Hello everybody! So I've recently did a bit of research trying to figure out the ways to back up my MongoDB's and found out that it costs outrageous $39/month at the official MongoDB service! I know, right? It's the cost of one of the middle-tier servers on Digital Ocean! My @voicybot runs on a $20/month server and it is used by over 7 000 000 people daily — and for almost twice as much they sell you backups.

Obviously, I would never pick this option. Instead, I took my old ThinkPad from a shelf with ElementaryOS on board (but you can set up backups with literally any Linux distro, heck, even Windows if you're adventurous) and decided to automate backups myself, for free.

I also had a 256 gb thumbstick drive laying around doing nothing so I thought why not — I'll use it for the backups! This much space should be sufficient enough.

General setup

  • We will use MongoDB built-in mongodump tool to back up databases and mongorestore to restore the databases in case we need to roll back to one of the previous database states.
  • In order to automate running the backup script hourly, we will use Linux built-in cronjob manager.
  • After we finish the backup, we will make our machine notify us about backups being completed and about how much space is left on the thumbdrive holding the backups.

Yes, everything in this tutorial is built-in, no external proprietary software. Nice.

The backup script

I'll assume you are familiar with what bash is and how to run scripts, otherwise you wouldn't need MongoDB at all. You're a developer, right? If you aren't familiar with bash, cron, linux and Terminal, please, first duckduckgo them.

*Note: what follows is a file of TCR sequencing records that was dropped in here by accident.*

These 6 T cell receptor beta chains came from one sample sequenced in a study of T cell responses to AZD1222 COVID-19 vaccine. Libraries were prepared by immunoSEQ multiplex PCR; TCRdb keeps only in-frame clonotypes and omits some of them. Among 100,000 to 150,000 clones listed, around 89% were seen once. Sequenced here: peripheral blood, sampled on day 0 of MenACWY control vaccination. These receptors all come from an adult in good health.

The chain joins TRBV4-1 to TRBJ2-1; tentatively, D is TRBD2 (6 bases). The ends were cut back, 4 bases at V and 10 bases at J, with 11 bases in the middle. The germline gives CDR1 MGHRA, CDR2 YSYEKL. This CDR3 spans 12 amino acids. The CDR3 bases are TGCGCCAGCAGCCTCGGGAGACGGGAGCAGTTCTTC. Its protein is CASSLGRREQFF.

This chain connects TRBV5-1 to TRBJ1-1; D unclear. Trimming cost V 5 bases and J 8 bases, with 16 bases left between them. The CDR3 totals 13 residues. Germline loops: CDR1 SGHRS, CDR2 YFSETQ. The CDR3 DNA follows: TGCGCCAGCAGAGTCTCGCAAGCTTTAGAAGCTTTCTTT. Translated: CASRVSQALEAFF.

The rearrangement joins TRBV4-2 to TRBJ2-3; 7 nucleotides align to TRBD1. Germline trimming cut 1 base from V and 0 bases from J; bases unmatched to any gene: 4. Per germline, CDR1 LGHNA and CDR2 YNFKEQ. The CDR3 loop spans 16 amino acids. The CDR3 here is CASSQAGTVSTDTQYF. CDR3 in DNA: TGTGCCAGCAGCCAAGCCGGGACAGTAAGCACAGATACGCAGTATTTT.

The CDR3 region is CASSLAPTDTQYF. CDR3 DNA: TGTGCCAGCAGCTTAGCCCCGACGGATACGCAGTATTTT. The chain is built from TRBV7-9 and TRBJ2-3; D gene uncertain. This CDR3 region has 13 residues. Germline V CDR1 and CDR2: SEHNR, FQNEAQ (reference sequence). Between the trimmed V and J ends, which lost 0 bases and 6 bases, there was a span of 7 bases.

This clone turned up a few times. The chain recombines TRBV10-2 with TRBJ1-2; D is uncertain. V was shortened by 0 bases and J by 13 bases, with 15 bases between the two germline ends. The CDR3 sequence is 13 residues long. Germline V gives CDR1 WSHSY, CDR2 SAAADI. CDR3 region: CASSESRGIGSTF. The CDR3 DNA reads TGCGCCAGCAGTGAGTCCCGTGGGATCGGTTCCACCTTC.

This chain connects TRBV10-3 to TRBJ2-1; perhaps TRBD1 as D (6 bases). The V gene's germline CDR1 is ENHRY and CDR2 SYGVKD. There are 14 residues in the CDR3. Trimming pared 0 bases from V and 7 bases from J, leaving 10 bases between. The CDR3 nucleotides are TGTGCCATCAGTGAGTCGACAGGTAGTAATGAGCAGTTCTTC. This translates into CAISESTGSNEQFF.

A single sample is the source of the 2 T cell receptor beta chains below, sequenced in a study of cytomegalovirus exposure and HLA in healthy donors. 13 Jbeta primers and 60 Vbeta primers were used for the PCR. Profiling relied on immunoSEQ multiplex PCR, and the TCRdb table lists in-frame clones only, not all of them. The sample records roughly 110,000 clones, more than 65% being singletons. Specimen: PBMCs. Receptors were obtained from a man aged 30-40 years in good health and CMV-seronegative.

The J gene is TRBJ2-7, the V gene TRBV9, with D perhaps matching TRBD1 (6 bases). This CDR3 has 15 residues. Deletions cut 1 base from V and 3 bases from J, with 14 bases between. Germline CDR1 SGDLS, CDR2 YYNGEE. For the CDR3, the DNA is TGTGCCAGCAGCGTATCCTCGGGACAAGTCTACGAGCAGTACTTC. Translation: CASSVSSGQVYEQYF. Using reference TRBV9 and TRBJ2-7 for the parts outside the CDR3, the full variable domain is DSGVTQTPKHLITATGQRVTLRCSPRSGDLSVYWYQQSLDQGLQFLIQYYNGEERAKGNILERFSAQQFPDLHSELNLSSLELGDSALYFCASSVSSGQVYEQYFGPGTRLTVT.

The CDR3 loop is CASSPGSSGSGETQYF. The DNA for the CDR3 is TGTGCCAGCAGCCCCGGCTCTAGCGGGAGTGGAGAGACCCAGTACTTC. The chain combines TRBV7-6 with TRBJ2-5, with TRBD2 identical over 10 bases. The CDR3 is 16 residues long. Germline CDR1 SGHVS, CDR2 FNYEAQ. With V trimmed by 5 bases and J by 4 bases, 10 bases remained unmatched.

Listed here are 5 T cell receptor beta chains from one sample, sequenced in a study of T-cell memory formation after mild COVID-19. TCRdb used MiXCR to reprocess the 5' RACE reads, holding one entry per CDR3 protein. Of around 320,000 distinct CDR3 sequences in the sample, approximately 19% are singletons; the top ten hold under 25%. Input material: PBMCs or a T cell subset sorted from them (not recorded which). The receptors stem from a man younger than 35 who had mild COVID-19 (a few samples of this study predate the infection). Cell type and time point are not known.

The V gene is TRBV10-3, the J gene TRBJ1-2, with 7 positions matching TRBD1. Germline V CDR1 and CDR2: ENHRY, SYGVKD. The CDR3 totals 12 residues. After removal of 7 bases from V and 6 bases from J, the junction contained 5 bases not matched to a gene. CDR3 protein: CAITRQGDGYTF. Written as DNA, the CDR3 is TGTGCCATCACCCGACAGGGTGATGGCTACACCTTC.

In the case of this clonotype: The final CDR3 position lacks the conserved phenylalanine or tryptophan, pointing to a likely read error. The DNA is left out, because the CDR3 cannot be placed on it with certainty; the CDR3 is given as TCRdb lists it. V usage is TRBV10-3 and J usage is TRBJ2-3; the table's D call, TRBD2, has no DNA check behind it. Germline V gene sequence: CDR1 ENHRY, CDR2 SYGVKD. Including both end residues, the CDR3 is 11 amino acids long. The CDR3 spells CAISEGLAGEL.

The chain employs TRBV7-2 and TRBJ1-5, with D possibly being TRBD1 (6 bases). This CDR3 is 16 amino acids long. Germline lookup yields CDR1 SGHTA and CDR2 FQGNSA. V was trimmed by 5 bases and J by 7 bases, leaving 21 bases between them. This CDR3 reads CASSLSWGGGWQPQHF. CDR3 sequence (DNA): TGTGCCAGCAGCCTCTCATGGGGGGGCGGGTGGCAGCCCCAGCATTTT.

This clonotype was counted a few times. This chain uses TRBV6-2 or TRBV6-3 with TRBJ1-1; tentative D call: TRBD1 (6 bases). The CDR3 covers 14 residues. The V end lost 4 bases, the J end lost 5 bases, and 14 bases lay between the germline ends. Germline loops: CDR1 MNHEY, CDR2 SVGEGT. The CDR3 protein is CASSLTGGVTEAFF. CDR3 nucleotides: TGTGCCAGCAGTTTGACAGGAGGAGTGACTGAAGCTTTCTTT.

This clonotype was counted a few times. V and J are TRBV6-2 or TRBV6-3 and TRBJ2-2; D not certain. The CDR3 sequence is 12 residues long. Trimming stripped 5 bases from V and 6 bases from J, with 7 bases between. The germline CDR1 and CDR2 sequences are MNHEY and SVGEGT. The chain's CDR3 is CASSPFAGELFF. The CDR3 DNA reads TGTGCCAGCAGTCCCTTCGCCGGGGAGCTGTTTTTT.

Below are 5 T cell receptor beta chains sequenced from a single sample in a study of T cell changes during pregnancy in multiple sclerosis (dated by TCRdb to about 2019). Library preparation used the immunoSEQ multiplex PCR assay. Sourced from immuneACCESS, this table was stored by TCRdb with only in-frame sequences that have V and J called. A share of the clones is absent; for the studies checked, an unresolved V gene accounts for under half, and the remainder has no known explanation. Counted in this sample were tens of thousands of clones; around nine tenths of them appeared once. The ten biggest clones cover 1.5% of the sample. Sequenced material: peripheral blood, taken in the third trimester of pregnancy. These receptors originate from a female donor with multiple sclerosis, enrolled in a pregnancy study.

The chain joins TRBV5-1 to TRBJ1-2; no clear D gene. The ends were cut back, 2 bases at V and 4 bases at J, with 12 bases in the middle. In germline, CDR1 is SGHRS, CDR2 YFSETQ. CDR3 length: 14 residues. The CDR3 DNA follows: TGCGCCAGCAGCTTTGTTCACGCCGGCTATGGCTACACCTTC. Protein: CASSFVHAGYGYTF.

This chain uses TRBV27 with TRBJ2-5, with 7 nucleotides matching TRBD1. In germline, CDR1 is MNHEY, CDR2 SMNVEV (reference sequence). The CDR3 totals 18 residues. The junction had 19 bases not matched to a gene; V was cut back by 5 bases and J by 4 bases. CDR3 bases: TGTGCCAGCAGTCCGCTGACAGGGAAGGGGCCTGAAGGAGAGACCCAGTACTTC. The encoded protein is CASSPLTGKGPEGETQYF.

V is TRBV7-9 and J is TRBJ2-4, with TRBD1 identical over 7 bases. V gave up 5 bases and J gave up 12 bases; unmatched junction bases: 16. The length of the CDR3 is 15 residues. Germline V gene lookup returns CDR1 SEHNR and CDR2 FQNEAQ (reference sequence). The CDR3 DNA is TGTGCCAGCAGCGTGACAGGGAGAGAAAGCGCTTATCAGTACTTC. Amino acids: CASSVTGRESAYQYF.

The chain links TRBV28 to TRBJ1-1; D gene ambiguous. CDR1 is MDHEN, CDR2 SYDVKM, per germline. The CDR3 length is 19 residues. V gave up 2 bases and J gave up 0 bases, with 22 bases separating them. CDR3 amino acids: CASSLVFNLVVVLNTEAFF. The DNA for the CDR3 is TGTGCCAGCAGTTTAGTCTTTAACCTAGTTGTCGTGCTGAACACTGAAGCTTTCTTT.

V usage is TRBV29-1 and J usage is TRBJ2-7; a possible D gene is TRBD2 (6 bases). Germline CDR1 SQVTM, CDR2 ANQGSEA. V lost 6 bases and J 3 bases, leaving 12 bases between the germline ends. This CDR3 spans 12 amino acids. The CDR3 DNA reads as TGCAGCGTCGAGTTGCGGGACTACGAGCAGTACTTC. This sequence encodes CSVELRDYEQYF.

Let's create a simple script at ~/backup.sh:

#!/bin/bash

# 1
timestamp=$(date +%s)

# 2
mongodump --uri="mongodb://username:[email protected]:27017/database" -o "/media/user/thumbdrive/backups/service/$timestamp" &&

# 3
curl "https://api.telegram.org/bot123456789:1234567890/sendMessage?chat_id=76104711&text=🎉 Service backed up (disk usage $(df -hP /media/user/thumbdrive | awk '{print $5}' |tail -1|sed 's/%$//g')%)"

First line just tells whatever IDE we are using what language this file is written in. Helpful when you open a file in VSCode, for instance.

  1. Getting the timestamp variable

We will be saving our backups onto the thumbdrive in the folders like /media/user/thumbdrive/backups/service/1602463694 to keep trak of the backup timestamps. So we are fetching the current timestamp (1602463694) here.

2. Dumping the data from the database

Make sure to modify your URI and the output folder. URI should be for a user with at least the read role. Output folder can be anywhere, in my case it was on a thumbdrive called thumbdrive under the user called user. I know, I'm an imaginative one.

3. Sending the confirmation to Telegram

Just change your bot token here and the path to your thumbdrive. I'm also sending the amount of space left on my thumbdrive to keep track of when to purge the old backups. You can also automate purging old backups but I personally don't like autamated data deletion.

Here is an example of what you can get in the end

Now go on, make the file executable with sudo chmod +x ~/backup.sh and execute it with ~/backup.sh! You should get everything backed up and a new message in the Telegram.

Automate running the script

There are plenty of tutorials on the Internet on how to use cronjobs. Probably there is one for your distro as well! All in all, cron allows you to schedule running cronjobs repeatedly after a set time interval. In my case, I just back up hourly.

The syntax of time intervals in cron is a bit fancy, but you can use crontab generators like this one to simplify the process.

You can access the list of your cronjobs by running the command crontab -e. I appended this line to the file that showed up:

0 * * * * /home/user/backup.sh

And this is it. Now my backup.sh script will run every hour. And even better, if anything goes wrong, I'll stop receiving the hourly backup messages and hopefuly notice the issue!

That's all, folks. Stop overpaying for simple things that can be done with a few simple commands and built-in tools. Work smarter, not harder!